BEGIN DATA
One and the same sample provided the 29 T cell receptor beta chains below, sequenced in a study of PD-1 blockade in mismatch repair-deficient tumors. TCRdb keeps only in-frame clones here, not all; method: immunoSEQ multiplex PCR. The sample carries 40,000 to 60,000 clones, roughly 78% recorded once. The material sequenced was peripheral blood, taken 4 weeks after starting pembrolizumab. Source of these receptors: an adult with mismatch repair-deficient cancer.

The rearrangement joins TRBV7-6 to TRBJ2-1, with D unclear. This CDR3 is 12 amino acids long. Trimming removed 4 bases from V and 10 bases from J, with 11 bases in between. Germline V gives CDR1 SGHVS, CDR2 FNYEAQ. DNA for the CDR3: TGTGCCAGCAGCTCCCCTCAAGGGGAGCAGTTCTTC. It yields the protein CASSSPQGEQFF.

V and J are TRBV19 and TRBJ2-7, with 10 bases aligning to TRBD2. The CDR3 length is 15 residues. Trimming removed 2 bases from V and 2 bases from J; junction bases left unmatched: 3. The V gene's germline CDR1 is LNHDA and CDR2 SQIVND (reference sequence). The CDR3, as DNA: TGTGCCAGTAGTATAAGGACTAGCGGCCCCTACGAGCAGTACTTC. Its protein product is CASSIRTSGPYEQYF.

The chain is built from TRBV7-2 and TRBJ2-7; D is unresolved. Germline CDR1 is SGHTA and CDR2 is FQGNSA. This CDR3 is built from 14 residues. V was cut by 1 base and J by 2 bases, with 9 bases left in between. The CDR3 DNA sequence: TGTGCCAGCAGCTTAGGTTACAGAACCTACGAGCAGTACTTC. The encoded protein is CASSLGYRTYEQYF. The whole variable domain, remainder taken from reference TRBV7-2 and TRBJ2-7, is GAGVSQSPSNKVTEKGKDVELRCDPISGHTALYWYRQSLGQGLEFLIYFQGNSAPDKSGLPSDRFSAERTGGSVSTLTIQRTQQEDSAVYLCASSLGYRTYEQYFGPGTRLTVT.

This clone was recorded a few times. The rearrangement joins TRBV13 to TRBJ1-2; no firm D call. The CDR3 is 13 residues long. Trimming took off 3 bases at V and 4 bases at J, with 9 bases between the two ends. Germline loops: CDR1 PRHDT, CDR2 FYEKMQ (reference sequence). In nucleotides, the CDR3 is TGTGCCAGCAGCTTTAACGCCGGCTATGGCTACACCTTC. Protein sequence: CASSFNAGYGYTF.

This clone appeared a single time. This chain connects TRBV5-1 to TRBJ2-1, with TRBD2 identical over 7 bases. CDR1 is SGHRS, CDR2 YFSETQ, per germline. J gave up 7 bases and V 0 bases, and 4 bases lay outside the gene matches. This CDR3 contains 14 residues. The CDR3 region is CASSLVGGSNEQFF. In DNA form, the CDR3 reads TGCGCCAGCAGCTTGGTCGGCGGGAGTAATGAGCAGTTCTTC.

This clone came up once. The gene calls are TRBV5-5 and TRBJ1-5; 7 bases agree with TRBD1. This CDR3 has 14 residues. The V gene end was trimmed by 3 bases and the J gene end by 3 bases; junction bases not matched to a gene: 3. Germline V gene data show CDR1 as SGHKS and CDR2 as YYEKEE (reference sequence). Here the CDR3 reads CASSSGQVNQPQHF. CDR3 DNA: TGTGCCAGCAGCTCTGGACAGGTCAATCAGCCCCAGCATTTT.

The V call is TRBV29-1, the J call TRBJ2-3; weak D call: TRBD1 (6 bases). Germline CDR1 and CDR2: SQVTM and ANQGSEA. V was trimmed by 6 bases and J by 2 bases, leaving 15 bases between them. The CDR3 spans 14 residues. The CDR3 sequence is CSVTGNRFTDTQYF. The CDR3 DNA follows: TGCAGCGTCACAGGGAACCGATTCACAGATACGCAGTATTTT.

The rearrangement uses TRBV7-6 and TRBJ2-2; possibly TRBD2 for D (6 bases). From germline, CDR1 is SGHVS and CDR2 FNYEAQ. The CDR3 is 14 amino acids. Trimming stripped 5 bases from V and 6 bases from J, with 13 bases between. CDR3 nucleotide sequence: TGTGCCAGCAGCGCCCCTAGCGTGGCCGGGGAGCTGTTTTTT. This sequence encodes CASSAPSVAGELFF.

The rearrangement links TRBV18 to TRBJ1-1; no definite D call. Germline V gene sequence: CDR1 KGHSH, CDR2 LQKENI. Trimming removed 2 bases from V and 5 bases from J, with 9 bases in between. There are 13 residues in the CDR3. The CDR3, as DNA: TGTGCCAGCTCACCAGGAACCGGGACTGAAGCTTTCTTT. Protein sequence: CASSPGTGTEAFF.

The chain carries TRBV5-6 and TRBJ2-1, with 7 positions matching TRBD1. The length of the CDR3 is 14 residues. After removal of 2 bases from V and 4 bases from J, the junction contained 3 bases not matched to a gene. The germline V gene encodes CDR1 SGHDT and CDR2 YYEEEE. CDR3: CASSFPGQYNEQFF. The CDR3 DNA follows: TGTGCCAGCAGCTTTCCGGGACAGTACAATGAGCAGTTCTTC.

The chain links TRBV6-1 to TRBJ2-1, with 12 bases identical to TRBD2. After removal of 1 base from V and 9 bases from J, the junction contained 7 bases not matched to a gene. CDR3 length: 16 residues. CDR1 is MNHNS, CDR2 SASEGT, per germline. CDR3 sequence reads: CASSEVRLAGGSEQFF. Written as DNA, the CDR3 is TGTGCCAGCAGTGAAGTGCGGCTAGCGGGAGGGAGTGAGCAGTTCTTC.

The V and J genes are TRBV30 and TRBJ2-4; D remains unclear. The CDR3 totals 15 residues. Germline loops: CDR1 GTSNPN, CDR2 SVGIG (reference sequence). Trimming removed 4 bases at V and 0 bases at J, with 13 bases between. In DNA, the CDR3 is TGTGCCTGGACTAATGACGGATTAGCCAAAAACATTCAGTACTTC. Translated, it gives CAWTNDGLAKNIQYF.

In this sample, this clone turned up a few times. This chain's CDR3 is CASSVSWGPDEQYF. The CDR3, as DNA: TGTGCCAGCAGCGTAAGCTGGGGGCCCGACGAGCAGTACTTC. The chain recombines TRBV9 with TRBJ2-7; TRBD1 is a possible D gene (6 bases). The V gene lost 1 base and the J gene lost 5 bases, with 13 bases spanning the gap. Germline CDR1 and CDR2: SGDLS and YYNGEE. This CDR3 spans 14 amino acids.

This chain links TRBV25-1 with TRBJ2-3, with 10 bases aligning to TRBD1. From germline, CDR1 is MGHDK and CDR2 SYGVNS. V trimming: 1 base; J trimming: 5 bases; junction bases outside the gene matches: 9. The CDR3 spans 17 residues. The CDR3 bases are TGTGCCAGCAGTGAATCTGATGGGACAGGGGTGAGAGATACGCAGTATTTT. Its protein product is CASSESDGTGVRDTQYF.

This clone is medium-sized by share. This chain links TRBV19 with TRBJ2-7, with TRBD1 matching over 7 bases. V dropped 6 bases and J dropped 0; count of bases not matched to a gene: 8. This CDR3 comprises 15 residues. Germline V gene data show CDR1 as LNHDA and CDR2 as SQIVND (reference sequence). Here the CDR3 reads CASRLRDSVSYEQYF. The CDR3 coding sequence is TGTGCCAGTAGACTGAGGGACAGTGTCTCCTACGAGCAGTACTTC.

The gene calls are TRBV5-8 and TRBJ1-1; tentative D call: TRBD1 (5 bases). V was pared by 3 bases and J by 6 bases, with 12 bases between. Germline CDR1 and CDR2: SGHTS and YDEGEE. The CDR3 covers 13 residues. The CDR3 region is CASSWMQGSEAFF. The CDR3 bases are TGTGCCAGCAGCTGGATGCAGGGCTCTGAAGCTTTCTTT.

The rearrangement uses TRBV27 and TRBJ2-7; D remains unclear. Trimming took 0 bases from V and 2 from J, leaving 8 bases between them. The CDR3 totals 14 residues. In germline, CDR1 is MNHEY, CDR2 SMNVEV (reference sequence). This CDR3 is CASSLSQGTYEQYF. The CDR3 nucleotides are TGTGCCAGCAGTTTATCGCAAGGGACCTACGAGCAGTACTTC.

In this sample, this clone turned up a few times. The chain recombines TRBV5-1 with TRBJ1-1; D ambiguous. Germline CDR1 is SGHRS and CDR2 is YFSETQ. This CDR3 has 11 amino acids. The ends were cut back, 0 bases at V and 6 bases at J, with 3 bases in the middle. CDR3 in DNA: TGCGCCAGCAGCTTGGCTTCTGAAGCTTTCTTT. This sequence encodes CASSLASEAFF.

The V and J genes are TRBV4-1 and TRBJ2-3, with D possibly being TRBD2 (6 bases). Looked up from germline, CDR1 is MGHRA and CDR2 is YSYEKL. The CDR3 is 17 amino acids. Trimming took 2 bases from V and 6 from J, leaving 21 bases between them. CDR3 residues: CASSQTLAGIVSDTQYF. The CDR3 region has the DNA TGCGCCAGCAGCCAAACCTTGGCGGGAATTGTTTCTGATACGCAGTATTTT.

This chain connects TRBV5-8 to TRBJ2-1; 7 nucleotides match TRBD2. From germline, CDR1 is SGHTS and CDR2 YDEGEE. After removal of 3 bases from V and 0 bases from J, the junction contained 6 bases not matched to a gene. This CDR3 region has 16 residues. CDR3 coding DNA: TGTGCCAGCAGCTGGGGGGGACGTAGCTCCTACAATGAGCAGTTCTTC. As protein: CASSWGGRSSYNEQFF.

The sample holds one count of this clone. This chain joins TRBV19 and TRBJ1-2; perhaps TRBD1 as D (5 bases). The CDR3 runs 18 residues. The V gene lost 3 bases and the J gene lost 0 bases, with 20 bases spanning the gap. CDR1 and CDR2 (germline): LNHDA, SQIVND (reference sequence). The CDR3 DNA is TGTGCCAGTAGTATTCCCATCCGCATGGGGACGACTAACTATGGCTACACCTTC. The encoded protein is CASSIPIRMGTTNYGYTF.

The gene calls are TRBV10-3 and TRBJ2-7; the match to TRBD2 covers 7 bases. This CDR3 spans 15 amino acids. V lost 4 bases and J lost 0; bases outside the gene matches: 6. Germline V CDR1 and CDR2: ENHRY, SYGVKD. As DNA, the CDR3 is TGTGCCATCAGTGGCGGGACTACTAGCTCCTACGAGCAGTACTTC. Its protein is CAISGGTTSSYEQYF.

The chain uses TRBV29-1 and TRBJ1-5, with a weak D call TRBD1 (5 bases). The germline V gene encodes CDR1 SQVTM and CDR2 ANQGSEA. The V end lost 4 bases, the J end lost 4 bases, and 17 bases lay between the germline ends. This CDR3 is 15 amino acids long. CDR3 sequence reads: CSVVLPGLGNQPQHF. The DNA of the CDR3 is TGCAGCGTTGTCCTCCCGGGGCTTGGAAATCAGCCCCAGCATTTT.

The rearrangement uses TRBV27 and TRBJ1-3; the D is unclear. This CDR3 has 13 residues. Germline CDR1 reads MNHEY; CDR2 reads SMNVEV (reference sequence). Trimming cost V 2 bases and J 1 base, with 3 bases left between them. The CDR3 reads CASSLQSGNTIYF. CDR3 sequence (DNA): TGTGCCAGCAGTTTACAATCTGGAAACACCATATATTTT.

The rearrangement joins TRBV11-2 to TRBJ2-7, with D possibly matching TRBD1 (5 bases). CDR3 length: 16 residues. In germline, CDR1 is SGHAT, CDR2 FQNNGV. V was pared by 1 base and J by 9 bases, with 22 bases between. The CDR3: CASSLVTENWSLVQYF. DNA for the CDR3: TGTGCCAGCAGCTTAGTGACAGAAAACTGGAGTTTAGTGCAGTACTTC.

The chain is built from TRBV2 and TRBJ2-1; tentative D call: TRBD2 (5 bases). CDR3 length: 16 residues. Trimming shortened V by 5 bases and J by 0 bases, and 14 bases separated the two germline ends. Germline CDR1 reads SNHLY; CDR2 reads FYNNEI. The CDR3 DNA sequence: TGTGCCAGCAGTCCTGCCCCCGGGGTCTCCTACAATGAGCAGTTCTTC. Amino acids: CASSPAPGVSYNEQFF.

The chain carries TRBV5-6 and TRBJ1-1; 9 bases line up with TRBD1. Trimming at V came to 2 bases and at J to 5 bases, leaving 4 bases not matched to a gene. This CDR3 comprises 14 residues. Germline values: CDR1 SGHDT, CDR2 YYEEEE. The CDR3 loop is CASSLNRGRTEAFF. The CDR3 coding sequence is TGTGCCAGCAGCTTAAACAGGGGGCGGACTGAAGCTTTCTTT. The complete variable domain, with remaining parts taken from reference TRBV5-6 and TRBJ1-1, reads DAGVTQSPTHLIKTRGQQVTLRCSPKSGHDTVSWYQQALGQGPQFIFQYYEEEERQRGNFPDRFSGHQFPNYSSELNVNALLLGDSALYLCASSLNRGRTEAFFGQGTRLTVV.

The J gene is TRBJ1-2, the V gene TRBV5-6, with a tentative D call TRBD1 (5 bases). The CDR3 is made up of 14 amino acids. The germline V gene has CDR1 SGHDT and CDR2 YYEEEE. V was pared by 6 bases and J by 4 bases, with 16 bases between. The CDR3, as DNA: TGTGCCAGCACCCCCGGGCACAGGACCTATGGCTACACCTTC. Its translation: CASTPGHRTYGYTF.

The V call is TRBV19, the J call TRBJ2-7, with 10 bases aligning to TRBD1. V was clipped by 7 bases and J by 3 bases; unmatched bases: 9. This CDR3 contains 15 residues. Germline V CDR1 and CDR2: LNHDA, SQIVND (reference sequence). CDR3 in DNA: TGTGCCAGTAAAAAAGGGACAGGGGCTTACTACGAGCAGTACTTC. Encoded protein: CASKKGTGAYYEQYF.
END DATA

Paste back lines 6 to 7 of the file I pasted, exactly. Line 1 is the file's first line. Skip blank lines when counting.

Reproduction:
This clone appeared a single time. This chain connects TRBV5-1 to TRBJ2-1, with TRBD2 identical over 7 bases. CDR1 is SGHRS, CDR2 YFSETQ, per germline. J gave up 7 bases and V 0 bases, and 4 bases lay outside the gene matches. This CDR3 contains 14 residues. The CDR3 region is CASSLVGGSNEQFF. In DNA form, the CDR3 reads TGCGCCAGCAGCTTGGTCGGCGGGAGTAATGAGCAGTTCTTC.

This clone came up once. The gene calls are TRBV5-5 and TRBJ1-5; 7 bases agree with TRBD1. This CDR3 has 14 residues. The V gene end was trimmed by 3 bases and the J gene end by 3 bases; junction bases not matched to a gene: 3. Germline V gene data show CDR1 as SGHKS and CDR2 as YYEKEE (reference sequence). Here the CDR3 reads CASSSGQVNQPQHF. CDR3 DNA: TGTGCCAGCAGCTCTGGACAGGTCAATCAGCCCCAGCATTTT.